To Edmund Randolph
Mount Vernon June 27th 1794
I have duly recd your several Letters of the 20th 21st & 22d instt, with their enclosures. The only matter which seems to require my immediate attention is contained in the last of them.
I am not disposed under my present view of the case, to inform Mr Hammond that Our Envoy at the Court of London shall be specially instructed on the point of compensation, for British vessels captured by French Priv[atee]rs, contrary to the rules which have been established by this Govt as the general Powers of the sd Envoy extends to, & embrace this object. <But wo>uld it be amiss to let him <know infor>mally & verbally that Mr Jays Powers go to this, as well as to other cases. I well remember the precaution I used to prevent any further commitment of the Executive on this head than a mere expression of his opinion as to the expediency of the measure. This having been complied with in the communication to Congress of the 5th of Decr the matter had better remain, in my opinion, upon the ground it now stands until things are a little more developed. In the mean time, some such written Official answer as you have suggested (softened as it can well bear) might be given to Mr Hammond.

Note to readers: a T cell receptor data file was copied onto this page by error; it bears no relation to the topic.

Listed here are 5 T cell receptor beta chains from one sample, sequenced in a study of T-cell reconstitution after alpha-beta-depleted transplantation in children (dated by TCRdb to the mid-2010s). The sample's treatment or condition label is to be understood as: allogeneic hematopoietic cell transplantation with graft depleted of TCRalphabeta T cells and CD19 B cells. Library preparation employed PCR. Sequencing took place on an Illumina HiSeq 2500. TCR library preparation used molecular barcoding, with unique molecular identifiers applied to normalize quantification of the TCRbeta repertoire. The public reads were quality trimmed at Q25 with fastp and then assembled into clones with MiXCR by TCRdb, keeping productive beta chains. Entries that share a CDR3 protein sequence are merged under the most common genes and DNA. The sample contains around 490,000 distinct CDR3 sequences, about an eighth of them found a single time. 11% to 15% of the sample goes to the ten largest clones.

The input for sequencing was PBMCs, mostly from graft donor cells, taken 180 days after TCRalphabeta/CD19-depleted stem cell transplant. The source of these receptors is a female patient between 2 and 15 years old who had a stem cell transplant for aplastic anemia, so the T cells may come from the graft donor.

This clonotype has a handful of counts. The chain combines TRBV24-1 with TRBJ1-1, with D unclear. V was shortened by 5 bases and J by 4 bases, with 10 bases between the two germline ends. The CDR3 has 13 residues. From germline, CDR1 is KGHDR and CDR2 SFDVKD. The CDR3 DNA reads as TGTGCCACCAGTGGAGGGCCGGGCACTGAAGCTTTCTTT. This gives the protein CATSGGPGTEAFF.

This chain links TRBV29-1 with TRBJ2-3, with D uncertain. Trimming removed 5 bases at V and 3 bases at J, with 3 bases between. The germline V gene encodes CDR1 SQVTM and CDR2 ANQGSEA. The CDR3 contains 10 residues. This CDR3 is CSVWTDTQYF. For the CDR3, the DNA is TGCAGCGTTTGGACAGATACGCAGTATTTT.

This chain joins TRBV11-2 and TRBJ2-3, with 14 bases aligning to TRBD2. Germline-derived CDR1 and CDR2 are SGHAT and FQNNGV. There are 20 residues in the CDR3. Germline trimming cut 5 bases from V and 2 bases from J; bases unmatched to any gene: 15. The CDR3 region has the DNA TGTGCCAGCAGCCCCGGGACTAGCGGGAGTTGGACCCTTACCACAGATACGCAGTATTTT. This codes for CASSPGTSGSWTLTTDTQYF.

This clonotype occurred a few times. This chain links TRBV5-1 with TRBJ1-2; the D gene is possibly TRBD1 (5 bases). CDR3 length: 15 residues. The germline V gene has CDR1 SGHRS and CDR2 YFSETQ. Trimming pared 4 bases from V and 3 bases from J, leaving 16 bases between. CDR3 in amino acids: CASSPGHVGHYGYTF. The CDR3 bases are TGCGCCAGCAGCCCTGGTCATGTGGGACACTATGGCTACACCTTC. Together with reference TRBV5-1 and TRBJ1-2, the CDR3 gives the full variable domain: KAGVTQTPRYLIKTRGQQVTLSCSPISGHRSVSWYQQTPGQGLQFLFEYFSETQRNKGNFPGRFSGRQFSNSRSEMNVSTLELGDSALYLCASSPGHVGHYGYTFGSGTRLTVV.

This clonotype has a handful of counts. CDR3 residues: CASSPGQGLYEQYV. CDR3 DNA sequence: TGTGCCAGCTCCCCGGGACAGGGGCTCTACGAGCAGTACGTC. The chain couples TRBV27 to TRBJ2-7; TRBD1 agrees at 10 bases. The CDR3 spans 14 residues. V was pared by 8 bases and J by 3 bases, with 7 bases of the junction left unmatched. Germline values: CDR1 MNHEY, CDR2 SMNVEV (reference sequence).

ADfS, DNA: RG 59, Miscellaneous Letters; LB, DNA: RG 59, GW’s Correspondence with His Secretaries of State. Where the ADfS is damaged, the text in angle brackets has been supplied from the letter-book copy.
At the bottom of the draft, GW wrote an additional paragraph, marked "on a slip of paper put into the above letter & private." That text, which was not recorded in the letter-book copy, reads: "If the measure of instructing Mr Jay particularly on the subject of compensation should appear advisable I have no doubt (without looking to the Constitution which is not by me) of the power—for the same instrument which declares that no money shall be appropriated otherwise than by Law, also says that the P. with the advice & consent of the Senate shall have power to negotiate & make treaties without <a>ny <r>estrictions both fabrics therefore stand on the same foundation & must be equally strong. But to what instance, or instances does the Secretary of the Treasury allude when, in the opinion he has given in this case he adds ’I think we have lately lost ground’[?]" (see opinions of Alexander Hamilton and Henry Knox enclosed in Randolph to GW, 22 June).